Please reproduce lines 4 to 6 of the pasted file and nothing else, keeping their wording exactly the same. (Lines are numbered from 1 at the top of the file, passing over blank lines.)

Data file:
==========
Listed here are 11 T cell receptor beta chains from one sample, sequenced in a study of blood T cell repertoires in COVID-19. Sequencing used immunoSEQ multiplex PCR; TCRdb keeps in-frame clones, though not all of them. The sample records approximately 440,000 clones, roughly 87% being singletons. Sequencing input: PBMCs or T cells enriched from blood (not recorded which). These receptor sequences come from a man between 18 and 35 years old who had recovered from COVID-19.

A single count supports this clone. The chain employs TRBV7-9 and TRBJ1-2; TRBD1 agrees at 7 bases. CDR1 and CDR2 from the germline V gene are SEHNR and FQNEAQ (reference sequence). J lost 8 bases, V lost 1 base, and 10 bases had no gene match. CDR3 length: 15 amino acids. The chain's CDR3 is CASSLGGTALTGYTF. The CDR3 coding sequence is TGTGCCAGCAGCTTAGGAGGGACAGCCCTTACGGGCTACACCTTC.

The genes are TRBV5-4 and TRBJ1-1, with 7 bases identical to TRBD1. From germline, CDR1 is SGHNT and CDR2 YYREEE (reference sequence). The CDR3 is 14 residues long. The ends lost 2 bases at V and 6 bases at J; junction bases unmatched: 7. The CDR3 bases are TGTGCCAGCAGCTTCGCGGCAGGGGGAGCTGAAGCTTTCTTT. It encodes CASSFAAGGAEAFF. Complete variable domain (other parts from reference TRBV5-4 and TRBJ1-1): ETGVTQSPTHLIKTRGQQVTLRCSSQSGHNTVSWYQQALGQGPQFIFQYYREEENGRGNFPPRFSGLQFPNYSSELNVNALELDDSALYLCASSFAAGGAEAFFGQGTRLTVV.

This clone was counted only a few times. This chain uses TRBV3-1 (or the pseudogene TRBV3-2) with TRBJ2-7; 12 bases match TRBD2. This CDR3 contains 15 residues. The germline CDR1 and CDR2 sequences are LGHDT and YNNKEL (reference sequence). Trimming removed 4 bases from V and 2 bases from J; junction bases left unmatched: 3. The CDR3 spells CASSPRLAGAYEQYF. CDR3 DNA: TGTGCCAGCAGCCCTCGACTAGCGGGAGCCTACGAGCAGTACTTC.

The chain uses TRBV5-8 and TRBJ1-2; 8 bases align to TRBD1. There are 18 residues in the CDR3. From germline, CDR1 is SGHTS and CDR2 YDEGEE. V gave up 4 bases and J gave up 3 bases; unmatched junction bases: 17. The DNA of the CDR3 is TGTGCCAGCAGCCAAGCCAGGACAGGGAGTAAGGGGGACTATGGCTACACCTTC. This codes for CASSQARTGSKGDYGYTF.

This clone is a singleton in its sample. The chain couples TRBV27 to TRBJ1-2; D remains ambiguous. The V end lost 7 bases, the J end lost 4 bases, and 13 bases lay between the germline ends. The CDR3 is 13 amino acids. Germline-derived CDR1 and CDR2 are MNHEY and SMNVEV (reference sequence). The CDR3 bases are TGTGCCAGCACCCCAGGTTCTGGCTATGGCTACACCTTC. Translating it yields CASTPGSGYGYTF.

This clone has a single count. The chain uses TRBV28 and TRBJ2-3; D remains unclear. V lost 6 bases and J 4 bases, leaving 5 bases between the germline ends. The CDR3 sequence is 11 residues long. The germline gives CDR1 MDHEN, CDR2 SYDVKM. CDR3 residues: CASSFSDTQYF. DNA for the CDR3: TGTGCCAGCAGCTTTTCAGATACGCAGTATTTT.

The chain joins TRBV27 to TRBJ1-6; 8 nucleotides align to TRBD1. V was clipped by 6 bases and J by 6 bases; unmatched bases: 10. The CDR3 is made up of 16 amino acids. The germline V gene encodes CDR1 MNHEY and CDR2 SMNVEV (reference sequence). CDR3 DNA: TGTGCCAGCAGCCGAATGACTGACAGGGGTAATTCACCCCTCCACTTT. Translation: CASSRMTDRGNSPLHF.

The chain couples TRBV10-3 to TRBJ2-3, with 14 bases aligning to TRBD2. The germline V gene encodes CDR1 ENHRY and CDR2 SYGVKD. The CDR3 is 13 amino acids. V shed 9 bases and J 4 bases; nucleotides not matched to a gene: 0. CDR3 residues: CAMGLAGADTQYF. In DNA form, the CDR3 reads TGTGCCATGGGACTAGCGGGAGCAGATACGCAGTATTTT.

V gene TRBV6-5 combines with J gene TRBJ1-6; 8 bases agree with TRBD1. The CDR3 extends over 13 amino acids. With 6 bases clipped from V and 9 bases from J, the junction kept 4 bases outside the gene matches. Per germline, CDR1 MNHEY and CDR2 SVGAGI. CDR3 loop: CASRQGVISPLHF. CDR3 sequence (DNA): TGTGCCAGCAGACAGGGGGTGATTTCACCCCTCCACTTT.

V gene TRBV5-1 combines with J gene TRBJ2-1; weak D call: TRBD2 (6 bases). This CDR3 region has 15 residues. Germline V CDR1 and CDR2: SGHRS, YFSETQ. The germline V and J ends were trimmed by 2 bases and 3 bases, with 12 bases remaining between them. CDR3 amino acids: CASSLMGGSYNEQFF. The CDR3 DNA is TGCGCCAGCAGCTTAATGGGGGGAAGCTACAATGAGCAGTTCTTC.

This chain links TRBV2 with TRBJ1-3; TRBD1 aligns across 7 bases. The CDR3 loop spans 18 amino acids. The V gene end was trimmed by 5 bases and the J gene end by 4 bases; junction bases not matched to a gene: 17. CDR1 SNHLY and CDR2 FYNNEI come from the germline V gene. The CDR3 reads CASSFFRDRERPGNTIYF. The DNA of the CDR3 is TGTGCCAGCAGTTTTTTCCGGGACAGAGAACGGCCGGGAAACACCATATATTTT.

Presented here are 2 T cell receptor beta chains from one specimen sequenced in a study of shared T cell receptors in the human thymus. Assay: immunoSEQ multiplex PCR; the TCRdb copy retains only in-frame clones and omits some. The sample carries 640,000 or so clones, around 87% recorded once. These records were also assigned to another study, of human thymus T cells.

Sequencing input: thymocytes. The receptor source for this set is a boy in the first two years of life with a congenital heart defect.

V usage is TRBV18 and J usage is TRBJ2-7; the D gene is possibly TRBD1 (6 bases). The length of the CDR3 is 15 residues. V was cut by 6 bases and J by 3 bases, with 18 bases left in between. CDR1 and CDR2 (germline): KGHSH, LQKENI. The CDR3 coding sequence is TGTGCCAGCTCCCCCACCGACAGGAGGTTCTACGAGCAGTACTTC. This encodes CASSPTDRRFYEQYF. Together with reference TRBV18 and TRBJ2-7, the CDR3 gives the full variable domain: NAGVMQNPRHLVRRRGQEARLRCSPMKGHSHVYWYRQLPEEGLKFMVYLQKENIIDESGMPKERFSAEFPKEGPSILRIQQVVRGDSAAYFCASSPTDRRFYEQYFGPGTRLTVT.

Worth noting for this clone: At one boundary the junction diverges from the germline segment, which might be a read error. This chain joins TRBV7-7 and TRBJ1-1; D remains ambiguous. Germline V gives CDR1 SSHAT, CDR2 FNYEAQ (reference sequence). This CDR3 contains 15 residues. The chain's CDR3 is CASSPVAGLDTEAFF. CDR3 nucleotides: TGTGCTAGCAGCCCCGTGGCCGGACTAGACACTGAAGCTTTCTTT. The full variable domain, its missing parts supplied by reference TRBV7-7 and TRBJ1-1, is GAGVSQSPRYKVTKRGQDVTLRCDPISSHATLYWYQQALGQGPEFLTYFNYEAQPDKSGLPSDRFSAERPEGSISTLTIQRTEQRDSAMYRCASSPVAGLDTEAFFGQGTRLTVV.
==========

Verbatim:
This clone was counted only a few times. This chain uses TRBV3-1 (or the pseudogene TRBV3-2) with TRBJ2-7; 12 bases match TRBD2. This CDR3 contains 15 residues. The germline CDR1 and CDR2 sequences are LGHDT and YNNKEL (reference sequence). Trimming removed 4 bases from V and 2 bases from J; junction bases left unmatched: 3. The CDR3 spells CASSPRLAGAYEQYF. CDR3 DNA: TGTGCCAGCAGCCCTCGACTAGCGGGAGCCTACGAGCAGTACTTC.

The chain uses TRBV5-8 and TRBJ1-2; 8 bases align to TRBD1. There are 18 residues in the CDR3. From germline, CDR1 is SGHTS and CDR2 YDEGEE. V gave up 4 bases and J gave up 3 bases; unmatched junction bases: 17. The DNA of the CDR3 is TGTGCCAGCAGCCAAGCCAGGACAGGGAGTAAGGGGGACTATGGCTACACCTTC. This codes for CASSQARTGSKGDYGYTF.

This clone is a singleton in its sample. The chain couples TRBV27 to TRBJ1-2; D remains ambiguous. The V end lost 7 bases, the J end lost 4 bases, and 13 bases lay between the germline ends. The CDR3 is 13 amino acids. Germline-derived CDR1 and CDR2 are MNHEY and SMNVEV (reference sequence). The CDR3 bases are TGTGCCAGCACCCCAGGTTCTGGCTATGGCTACACCTTC. Translating it yields CASTPGSGYGYTF.